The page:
Throughout recorded history, there have been disappearances of people that have never been explained. Some of these are strange, to say the least. The missing regiment is one such case.
The regiment, called the Norfolk Regiment, was part of the 163rd Brigade and was comprised of 250 men and 16 officers under the command of Sir Horace Proctor-Beauchamp. In 1915, these troops were advancing from the Gallipoli Peninsula toward Turkish troops.
As reported 50 years later by three men who were in the New Zealand Expeditionary Force and who had a clear view of the advance of the Norfolk Regiment, the regiment was marching up Hill 60, which was held by Turkish forces.
The spotters described weird clouds that remained stationary, though there were strong winds at the time. One of those clouds was dense and brownish. It was close to the ground and the New Zealanders estimated its size at about 800 feet long by 200 feet tall. This cloud was directly in the path of the Norfolk Regiment.
However, as the spotters observed, the men in the regiment didn’t slow their advance and marched right into the cloud. After all, what problems could there be, right?
For one thing, every last man walked into the cloud and not one walked out the other side. When the cloud finally rose from the ground, the men were simply gone, never to be seen again.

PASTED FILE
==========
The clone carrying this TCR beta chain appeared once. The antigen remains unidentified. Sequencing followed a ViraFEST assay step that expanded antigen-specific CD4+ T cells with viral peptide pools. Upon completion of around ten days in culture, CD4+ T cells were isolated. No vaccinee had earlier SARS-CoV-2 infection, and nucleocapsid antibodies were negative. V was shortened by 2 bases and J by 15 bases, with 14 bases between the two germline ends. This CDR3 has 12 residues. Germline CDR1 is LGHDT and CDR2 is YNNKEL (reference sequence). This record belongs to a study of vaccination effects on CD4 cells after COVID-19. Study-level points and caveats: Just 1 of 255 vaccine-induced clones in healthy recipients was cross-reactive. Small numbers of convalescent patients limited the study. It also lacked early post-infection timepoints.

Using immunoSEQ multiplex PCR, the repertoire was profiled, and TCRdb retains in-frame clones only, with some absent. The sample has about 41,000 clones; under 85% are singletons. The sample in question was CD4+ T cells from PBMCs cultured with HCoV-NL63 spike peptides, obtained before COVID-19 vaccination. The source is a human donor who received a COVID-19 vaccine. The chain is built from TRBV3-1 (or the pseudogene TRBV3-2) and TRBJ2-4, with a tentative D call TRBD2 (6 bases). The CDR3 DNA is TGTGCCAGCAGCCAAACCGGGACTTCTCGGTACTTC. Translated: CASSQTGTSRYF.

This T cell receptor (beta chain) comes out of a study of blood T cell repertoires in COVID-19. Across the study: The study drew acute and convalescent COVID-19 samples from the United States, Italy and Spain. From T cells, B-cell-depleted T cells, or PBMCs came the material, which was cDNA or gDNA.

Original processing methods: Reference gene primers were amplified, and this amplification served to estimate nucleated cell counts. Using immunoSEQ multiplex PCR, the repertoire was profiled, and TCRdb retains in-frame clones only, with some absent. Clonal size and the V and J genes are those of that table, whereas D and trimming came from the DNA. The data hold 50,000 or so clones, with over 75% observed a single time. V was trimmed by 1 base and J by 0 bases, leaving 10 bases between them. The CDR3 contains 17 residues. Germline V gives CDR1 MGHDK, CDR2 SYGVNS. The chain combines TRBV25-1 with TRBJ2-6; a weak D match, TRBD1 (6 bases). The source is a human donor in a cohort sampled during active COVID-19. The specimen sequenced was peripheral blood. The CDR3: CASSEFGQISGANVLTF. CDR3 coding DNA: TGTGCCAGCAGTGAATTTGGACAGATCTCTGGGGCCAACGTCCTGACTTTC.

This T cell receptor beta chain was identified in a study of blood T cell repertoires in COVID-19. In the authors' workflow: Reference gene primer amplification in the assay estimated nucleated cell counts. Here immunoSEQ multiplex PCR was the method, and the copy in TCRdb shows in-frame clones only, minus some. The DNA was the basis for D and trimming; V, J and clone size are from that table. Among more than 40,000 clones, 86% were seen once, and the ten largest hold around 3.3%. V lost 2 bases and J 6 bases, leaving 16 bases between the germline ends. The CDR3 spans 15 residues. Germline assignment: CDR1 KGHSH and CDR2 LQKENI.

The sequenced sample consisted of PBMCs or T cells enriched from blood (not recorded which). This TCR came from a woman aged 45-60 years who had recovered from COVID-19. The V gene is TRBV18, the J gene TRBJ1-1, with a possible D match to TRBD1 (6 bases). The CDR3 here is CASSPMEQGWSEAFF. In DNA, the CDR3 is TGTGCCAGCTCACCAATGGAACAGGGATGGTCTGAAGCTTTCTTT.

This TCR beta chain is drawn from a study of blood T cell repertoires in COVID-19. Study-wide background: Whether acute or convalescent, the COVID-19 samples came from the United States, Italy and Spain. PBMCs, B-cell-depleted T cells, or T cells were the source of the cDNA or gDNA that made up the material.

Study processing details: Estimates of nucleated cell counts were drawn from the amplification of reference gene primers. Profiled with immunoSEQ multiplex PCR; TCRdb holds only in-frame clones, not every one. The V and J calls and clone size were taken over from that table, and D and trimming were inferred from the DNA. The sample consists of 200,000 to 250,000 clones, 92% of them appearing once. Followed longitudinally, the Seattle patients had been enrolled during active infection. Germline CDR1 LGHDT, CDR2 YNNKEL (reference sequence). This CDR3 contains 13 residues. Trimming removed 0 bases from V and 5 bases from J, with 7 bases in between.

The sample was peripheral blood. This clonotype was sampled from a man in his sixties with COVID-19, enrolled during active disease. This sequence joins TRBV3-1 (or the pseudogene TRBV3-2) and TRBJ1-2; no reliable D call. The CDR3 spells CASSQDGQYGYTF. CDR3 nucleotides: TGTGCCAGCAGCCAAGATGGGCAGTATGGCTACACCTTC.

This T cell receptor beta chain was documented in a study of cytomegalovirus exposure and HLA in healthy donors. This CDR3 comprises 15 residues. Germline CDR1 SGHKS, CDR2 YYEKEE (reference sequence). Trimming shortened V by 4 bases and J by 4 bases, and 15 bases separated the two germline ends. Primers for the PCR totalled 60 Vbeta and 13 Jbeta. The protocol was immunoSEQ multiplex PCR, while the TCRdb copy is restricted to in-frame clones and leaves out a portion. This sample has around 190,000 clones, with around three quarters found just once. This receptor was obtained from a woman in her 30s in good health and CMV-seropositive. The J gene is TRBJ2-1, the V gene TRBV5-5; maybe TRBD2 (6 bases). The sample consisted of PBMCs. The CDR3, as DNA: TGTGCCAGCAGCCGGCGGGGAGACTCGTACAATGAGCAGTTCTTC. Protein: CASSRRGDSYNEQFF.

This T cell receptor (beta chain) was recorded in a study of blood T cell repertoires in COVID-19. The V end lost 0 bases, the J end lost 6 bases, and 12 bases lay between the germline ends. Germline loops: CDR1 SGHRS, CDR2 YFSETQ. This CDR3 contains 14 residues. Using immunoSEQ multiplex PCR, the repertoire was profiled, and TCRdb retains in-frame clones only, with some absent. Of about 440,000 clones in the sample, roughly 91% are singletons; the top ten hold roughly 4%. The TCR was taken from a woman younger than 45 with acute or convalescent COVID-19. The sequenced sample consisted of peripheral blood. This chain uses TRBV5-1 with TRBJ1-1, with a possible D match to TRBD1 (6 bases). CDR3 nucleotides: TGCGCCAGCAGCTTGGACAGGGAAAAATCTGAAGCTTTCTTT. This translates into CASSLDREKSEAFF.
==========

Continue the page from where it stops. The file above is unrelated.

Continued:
There have been many suggestions in regard to what happened to them, but there are issues with the suggestions and some of the ideas that have been put forth are contradictory and nonsensical. In fact, some have even suggested that the men were abducted by UFOs.
There is little doubt that many of the actual details of the event have been embellished through the years and there is a reasonable chance that there is a rational explanation. However, the basic facts are that the regiment apparently walked into a cloud and vanished. This is a disappearance that has never been explained, despite the efforts of a number of people who have put forth tremendously unlikely explanations.
As is common for governments, particularly in relation to wartime happenings, all of the governments involved have denied any knowledge of where the men went and the case is closed, though it has never truly been solved.